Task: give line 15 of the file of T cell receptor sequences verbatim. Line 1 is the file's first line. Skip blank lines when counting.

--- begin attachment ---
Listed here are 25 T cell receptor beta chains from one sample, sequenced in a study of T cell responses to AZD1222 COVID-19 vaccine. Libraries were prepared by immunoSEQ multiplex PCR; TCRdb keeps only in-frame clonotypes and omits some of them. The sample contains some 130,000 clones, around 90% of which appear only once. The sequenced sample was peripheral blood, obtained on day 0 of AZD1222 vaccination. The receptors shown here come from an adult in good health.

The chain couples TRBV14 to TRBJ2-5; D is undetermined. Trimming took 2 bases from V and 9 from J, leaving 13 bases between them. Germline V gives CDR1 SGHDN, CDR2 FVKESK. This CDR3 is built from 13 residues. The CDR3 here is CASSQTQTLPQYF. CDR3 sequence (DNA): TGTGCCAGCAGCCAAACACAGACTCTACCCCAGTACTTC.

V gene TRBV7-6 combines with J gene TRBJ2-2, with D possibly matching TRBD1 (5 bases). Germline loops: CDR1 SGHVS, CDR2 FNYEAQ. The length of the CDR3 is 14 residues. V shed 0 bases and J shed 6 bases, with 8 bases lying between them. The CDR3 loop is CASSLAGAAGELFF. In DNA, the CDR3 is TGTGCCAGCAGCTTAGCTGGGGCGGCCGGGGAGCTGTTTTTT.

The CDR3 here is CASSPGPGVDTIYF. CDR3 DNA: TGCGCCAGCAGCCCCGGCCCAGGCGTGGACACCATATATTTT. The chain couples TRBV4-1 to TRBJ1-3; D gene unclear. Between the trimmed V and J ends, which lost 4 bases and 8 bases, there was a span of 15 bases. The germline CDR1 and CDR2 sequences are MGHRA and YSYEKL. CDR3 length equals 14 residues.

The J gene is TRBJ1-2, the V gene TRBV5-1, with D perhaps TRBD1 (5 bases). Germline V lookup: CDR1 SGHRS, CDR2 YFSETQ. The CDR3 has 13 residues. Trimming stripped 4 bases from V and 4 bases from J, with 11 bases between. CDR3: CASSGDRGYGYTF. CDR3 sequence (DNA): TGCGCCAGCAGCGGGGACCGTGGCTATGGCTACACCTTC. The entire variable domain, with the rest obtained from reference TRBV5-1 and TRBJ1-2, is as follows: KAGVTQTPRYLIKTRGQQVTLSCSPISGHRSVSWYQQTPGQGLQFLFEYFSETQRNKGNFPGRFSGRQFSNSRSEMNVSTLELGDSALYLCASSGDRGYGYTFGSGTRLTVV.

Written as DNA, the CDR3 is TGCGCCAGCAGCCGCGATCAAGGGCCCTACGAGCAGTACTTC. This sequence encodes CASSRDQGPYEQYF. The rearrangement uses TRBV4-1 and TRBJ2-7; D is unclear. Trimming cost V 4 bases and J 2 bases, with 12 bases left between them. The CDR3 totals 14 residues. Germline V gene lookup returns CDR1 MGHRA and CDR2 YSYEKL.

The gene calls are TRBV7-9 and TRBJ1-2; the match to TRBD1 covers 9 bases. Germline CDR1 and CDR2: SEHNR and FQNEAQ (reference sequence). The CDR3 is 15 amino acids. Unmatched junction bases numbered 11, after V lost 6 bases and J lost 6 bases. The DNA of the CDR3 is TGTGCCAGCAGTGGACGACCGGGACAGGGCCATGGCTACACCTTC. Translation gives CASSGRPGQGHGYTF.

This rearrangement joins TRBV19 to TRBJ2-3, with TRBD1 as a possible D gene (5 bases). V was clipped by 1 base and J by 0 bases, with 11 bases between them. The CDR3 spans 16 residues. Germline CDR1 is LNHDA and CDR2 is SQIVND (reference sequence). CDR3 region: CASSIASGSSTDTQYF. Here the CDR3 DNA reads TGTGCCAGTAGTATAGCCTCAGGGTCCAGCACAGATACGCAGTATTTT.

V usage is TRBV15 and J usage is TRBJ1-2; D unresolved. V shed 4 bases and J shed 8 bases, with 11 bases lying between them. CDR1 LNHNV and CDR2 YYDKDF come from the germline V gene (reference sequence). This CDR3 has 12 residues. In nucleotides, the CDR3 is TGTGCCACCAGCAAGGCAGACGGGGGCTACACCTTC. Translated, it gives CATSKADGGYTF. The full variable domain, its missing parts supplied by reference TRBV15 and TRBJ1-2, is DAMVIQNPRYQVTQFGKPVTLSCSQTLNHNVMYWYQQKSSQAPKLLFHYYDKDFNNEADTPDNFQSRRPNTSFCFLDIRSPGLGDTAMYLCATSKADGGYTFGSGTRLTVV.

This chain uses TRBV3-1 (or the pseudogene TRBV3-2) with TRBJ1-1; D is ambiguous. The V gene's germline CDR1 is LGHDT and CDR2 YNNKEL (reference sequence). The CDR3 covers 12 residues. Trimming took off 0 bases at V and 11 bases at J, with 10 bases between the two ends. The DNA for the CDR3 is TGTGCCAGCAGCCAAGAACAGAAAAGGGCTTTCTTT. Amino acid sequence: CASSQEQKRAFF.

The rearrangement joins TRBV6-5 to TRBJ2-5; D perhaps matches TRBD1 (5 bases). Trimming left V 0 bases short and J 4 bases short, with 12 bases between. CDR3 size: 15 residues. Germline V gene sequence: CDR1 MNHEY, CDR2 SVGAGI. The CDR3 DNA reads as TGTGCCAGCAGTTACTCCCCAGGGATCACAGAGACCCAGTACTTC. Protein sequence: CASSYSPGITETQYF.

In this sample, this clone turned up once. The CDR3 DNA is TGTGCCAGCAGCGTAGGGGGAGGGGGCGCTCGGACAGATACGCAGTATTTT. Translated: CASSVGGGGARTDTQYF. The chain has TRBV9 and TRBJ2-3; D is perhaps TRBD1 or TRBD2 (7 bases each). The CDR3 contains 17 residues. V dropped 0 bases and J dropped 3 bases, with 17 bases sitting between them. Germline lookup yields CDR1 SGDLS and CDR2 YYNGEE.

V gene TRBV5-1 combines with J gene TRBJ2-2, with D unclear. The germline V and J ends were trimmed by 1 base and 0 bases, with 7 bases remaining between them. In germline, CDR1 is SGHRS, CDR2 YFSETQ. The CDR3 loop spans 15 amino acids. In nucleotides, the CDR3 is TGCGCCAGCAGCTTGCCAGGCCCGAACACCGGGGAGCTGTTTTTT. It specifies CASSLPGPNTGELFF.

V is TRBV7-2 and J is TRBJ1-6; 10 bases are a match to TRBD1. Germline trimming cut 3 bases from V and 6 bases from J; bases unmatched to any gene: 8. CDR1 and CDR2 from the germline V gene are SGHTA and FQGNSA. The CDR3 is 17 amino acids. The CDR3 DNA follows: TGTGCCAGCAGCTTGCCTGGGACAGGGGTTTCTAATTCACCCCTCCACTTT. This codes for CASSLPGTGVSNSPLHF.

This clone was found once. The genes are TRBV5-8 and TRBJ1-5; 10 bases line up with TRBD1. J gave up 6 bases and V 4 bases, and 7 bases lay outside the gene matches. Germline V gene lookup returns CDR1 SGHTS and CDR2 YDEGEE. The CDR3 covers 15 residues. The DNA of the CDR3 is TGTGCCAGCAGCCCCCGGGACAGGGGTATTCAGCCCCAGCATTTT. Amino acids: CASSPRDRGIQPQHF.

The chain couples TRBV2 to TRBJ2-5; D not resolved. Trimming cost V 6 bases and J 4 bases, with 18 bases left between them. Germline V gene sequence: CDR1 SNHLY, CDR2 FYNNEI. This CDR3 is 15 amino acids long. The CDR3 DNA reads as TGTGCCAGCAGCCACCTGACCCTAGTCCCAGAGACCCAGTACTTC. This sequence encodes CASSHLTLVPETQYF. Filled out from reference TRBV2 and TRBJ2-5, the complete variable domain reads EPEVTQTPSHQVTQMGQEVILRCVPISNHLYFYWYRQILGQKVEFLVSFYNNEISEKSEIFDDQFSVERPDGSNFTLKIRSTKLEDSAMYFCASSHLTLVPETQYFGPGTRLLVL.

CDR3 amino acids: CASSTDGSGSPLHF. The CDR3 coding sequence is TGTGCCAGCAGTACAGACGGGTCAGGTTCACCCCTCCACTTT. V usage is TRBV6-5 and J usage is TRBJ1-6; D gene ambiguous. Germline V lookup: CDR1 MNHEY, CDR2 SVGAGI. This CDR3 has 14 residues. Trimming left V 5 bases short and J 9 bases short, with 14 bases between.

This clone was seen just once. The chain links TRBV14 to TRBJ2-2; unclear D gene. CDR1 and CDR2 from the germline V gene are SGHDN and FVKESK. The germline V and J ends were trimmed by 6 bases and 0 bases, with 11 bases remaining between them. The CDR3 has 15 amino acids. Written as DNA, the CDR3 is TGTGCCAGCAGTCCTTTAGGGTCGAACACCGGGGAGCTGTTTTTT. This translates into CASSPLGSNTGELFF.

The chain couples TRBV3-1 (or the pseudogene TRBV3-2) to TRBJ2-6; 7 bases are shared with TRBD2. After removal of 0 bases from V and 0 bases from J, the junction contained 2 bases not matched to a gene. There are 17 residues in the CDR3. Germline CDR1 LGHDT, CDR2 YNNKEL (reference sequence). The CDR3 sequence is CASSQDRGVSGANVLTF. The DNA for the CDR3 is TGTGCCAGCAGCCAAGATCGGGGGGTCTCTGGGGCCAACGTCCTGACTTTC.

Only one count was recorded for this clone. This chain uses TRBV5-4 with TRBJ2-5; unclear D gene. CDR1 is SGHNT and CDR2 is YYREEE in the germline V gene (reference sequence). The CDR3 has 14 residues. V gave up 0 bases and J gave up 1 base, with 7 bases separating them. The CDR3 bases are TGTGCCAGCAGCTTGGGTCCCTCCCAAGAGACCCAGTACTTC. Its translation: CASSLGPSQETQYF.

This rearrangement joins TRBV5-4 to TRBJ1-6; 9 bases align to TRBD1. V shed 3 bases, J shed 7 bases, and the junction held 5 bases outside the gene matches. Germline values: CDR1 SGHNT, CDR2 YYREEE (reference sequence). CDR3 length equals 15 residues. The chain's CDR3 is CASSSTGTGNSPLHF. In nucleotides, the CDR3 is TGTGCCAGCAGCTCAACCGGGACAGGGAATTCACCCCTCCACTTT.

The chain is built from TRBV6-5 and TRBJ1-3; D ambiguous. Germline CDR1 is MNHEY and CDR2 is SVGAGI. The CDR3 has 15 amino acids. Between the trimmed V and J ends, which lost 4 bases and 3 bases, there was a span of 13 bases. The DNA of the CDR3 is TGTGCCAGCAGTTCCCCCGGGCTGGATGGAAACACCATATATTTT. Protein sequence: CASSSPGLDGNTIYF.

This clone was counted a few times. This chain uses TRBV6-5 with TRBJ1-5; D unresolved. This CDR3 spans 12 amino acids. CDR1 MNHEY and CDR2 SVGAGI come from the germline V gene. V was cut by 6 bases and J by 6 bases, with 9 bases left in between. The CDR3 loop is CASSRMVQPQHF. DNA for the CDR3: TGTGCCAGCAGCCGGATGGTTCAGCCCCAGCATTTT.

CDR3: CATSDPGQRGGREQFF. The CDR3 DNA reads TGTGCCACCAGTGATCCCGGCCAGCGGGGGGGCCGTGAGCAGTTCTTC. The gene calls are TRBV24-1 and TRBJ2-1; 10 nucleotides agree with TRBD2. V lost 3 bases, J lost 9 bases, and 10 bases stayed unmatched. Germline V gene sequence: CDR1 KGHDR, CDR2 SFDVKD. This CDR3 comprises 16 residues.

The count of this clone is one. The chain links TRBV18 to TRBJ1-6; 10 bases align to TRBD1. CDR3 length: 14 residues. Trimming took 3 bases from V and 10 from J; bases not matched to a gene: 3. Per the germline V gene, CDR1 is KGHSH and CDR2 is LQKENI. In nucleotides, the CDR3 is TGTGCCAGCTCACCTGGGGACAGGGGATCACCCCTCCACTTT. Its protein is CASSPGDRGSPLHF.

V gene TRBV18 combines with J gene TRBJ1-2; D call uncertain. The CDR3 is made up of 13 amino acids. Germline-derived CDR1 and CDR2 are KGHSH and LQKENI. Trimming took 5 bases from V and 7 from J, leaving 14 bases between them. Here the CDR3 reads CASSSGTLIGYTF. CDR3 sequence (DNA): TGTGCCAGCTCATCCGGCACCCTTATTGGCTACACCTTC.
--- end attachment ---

This clone was found once. The genes are TRBV5-8 and TRBJ1-5; 10 bases line up with TRBD1. J gave up 6 bases and V 4 bases, and 7 bases lay outside the gene matches. Germline V gene lookup returns CDR1 SGHTS and CDR2 YDEGEE. The CDR3 covers 15 residues. The DNA of the CDR3 is TGTGCCAGCAGCCCCCGGGACAGGGGTATTCAGCCCCAGCATTTT. Amino acids: CASSPRDRGIQPQHF.